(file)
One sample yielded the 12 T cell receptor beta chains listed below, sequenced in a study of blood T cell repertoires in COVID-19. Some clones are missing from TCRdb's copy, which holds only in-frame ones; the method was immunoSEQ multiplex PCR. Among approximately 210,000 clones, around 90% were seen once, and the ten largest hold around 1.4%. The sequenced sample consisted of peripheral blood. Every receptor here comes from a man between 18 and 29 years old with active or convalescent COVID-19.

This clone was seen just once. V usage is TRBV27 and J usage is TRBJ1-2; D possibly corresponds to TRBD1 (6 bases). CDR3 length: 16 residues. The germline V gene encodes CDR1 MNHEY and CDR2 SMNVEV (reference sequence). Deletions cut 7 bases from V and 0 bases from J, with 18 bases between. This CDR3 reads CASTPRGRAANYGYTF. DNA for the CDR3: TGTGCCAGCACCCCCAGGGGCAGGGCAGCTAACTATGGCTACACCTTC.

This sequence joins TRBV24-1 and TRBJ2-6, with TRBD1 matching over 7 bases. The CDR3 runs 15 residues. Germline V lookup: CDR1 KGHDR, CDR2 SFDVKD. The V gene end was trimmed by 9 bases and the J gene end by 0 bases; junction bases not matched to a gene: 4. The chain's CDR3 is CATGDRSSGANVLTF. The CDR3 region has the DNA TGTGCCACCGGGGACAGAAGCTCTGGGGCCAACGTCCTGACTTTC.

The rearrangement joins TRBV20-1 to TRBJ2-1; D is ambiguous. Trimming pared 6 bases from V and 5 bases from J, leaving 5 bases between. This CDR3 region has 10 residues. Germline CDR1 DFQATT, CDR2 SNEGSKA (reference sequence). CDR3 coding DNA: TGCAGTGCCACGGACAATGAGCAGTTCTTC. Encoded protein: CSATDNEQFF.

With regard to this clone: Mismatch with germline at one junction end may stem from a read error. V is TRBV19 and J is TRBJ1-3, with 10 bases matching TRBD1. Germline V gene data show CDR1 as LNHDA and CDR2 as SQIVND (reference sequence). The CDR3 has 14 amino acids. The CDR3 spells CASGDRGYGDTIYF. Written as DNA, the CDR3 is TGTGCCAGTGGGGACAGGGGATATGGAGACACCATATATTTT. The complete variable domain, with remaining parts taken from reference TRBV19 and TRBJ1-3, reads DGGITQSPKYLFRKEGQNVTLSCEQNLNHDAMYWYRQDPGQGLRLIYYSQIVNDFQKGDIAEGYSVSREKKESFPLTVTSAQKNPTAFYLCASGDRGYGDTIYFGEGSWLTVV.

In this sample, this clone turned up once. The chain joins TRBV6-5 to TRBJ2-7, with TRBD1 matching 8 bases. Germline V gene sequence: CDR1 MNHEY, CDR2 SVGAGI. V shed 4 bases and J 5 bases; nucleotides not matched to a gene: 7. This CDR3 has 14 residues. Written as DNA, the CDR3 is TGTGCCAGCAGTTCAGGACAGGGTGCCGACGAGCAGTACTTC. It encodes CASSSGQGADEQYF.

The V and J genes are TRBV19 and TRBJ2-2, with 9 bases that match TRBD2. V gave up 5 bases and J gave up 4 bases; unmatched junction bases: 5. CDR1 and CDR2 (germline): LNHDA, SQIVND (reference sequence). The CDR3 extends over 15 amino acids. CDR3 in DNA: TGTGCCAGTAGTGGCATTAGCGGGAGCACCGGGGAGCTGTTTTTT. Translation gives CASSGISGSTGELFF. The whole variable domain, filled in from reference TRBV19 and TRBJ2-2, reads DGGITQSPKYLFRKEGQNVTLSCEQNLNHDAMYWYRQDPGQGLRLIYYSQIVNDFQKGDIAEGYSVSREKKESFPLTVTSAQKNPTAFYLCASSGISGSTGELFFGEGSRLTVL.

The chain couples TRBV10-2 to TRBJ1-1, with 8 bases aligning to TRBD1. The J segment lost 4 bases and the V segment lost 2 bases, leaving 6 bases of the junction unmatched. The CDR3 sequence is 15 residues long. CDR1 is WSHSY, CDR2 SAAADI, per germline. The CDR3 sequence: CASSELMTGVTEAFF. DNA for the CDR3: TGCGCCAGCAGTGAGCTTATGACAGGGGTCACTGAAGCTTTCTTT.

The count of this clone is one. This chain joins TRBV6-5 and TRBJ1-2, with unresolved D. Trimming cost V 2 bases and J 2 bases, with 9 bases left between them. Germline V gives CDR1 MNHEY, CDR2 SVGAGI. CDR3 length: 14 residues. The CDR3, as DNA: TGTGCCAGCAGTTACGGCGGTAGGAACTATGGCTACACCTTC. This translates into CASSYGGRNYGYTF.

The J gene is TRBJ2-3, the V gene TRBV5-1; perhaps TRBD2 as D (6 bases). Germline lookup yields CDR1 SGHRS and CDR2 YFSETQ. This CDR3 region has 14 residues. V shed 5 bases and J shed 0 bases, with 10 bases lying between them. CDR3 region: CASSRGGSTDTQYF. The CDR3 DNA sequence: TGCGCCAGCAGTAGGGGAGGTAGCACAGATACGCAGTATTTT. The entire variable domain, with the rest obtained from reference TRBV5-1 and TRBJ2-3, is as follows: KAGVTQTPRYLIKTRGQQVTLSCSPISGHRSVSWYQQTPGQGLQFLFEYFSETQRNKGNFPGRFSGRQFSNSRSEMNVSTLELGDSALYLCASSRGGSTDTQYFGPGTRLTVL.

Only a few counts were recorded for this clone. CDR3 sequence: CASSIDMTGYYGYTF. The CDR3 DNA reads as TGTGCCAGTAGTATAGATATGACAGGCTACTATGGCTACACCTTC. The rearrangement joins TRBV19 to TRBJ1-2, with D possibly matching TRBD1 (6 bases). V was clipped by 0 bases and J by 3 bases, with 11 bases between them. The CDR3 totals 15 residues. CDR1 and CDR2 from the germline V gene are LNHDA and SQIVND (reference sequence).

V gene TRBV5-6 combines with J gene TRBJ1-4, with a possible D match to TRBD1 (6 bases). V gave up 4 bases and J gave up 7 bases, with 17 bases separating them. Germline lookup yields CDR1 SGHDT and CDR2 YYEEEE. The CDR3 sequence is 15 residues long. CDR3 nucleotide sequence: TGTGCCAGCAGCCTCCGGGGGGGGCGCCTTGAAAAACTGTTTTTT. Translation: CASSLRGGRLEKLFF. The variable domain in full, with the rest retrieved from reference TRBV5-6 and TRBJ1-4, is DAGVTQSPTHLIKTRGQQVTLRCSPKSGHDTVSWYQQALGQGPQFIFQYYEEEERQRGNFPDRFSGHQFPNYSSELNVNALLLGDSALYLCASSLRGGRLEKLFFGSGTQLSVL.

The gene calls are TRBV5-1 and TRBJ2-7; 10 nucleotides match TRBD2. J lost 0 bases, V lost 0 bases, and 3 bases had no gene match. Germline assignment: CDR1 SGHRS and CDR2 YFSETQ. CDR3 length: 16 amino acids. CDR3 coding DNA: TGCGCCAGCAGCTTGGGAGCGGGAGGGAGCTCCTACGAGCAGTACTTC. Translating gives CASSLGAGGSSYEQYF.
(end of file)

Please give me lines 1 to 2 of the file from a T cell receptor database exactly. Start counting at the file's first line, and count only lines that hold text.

One sample yielded the 12 T cell receptor beta chains listed below, sequenced in a study of blood T cell repertoires in COVID-19. Some clones are missing from TCRdb's copy, which holds only in-frame ones; the method was immunoSEQ multiplex PCR. Among approximately 210,000 clones, around 90% were seen once, and the ten largest hold around 1.4%. The sequenced sample consisted of peripheral blood. Every receptor here comes from a man between 18 and 29 years old with active or convalescent COVID-19.

This clone was seen just once. V usage is TRBV27 and J usage is TRBJ1-2; D possibly corresponds to TRBD1 (6 bases). CDR3 length: 16 residues. The germline V gene encodes CDR1 MNHEY and CDR2 SMNVEV (reference sequence). Deletions cut 7 bases from V and 0 bases from J, with 18 bases between. This CDR3 reads CASTPRGRAANYGYTF. DNA for the CDR3: TGTGCCAGCACCCCCAGGGGCAGGGCAGCTAACTATGGCTACACCTTC.